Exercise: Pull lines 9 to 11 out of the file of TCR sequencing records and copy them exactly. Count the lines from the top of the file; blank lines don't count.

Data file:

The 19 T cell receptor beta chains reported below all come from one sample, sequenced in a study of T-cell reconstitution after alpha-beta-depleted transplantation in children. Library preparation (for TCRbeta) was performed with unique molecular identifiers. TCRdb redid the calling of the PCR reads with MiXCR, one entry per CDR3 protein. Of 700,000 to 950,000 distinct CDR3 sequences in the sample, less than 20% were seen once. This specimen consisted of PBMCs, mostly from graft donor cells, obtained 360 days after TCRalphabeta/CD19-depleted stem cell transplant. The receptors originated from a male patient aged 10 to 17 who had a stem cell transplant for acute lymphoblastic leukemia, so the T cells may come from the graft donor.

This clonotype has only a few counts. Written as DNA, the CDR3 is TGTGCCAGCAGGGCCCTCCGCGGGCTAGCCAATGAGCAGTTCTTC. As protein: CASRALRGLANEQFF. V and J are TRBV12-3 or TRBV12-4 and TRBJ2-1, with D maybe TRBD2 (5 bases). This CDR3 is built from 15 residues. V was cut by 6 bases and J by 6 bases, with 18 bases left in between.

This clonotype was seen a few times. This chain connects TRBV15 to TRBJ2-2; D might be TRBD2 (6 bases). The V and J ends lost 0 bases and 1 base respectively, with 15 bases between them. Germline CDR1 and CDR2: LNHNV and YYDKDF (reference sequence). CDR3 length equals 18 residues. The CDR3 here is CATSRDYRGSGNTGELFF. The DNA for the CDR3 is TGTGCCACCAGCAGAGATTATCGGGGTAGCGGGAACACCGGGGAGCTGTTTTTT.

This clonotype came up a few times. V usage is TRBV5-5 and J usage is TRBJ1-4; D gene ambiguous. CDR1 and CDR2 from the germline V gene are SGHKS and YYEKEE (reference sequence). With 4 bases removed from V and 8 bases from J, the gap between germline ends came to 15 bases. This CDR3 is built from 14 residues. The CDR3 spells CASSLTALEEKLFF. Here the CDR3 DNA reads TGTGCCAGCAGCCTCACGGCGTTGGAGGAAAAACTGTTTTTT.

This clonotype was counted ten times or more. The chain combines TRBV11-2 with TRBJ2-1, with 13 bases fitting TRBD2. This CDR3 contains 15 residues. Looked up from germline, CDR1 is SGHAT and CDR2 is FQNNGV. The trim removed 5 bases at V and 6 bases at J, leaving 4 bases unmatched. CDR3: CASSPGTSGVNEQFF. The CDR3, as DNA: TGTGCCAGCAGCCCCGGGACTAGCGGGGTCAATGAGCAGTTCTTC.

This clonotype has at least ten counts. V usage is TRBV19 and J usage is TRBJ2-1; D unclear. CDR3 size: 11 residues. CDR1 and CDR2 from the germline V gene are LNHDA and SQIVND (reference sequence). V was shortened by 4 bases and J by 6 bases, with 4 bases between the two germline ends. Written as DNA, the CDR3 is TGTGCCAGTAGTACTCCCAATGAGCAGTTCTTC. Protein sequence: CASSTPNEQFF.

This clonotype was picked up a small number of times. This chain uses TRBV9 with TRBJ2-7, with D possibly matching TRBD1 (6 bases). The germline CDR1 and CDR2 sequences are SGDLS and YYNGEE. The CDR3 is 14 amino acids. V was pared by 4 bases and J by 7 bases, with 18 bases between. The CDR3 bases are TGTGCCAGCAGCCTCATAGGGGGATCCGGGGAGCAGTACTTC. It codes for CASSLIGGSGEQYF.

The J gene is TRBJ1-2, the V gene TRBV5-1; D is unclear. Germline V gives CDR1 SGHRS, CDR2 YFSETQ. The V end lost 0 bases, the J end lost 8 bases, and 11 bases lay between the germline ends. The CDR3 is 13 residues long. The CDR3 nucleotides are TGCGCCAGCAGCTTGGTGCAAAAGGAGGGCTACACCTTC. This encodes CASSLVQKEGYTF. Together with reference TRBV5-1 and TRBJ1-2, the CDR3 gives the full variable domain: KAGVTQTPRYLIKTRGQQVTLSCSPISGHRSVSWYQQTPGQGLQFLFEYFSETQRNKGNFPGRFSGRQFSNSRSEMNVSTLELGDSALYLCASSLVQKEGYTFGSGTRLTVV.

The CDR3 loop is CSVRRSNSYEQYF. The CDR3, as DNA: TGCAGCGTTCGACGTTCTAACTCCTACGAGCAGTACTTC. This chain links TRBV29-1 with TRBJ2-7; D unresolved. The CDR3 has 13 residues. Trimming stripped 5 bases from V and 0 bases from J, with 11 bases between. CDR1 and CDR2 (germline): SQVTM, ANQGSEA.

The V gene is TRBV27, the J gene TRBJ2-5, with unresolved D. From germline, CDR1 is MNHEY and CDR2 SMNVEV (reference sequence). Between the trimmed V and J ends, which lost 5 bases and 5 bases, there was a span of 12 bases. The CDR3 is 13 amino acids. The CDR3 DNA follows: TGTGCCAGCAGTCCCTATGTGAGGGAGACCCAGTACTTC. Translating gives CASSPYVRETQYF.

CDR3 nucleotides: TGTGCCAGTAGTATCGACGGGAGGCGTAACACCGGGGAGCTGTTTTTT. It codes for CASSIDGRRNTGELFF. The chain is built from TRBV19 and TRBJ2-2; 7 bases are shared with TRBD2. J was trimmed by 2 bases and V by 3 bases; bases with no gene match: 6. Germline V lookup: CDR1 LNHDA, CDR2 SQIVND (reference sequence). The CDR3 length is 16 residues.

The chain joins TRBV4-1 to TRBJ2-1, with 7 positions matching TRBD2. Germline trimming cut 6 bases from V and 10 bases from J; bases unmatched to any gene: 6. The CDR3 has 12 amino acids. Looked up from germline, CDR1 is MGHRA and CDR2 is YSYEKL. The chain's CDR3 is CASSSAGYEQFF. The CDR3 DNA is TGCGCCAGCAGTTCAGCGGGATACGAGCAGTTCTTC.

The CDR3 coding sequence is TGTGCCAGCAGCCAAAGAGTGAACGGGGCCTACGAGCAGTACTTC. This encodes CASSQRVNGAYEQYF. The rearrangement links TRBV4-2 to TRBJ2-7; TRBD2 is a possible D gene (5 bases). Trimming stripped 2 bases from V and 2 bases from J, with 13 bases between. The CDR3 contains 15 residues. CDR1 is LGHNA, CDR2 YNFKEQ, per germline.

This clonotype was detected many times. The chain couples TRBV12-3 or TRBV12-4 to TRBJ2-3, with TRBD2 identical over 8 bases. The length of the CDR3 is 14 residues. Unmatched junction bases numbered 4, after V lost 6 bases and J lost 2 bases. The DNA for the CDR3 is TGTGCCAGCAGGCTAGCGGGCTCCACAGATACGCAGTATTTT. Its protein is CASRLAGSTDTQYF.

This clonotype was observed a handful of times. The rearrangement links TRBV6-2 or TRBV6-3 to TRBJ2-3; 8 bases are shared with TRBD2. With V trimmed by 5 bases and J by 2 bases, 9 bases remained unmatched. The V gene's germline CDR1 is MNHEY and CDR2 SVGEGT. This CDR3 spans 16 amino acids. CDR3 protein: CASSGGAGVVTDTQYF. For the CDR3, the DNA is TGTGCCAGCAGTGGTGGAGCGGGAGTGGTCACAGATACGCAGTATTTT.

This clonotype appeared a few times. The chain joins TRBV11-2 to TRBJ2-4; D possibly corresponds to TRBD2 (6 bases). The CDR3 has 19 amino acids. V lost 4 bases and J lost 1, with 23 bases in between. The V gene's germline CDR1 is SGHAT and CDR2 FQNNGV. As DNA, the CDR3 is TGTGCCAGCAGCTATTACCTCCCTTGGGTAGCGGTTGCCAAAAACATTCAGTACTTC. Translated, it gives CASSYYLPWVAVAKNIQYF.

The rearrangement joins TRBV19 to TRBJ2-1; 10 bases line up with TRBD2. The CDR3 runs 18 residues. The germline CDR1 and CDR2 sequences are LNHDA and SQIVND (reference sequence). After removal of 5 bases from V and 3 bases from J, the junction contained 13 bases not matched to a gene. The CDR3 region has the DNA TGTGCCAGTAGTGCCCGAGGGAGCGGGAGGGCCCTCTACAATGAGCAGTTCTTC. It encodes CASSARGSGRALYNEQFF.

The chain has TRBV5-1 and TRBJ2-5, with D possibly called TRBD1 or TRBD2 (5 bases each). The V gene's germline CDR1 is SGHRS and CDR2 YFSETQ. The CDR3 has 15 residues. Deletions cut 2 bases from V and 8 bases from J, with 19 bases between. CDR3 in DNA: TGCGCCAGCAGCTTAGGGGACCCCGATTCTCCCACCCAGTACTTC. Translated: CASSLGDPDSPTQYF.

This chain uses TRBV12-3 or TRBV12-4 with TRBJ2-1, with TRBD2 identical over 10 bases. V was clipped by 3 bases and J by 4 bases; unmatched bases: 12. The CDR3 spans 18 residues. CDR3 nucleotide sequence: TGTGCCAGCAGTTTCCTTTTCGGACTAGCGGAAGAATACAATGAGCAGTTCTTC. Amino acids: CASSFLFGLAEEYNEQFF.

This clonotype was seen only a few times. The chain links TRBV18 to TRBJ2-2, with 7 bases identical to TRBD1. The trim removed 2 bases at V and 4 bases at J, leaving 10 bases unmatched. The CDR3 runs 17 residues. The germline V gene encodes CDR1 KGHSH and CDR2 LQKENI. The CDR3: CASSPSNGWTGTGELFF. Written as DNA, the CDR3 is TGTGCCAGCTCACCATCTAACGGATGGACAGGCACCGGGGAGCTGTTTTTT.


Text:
The CDR3 loop is CSVRRSNSYEQYF. The CDR3, as DNA: TGCAGCGTTCGACGTTCTAACTCCTACGAGCAGTACTTC. This chain links TRBV29-1 with TRBJ2-7; D unresolved. The CDR3 has 13 residues. Trimming stripped 5 bases from V and 0 bases from J, with 11 bases between. CDR1 and CDR2 (germline): SQVTM, ANQGSEA.

The V gene is TRBV27, the J gene TRBJ2-5, with unresolved D. From germline, CDR1 is MNHEY and CDR2 SMNVEV (reference sequence). Between the trimmed V and J ends, which lost 5 bases and 5 bases, there was a span of 12 bases. The CDR3 is 13 amino acids. The CDR3 DNA follows: TGTGCCAGCAGTCCCTATGTGAGGGAGACCCAGTACTTC. Translating gives CASSPYVRETQYF.

CDR3 nucleotides: TGTGCCAGTAGTATCGACGGGAGGCGTAACACCGGGGAGCTGTTTTTT. It codes for CASSIDGRRNTGELFF. The chain is built from TRBV19 and TRBJ2-2; 7 bases are shared with TRBD2. J was trimmed by 2 bases and V by 3 bases; bases with no gene match: 6. Germline V lookup: CDR1 LNHDA, CDR2 SQIVND (reference sequence). The CDR3 length is 16 residues.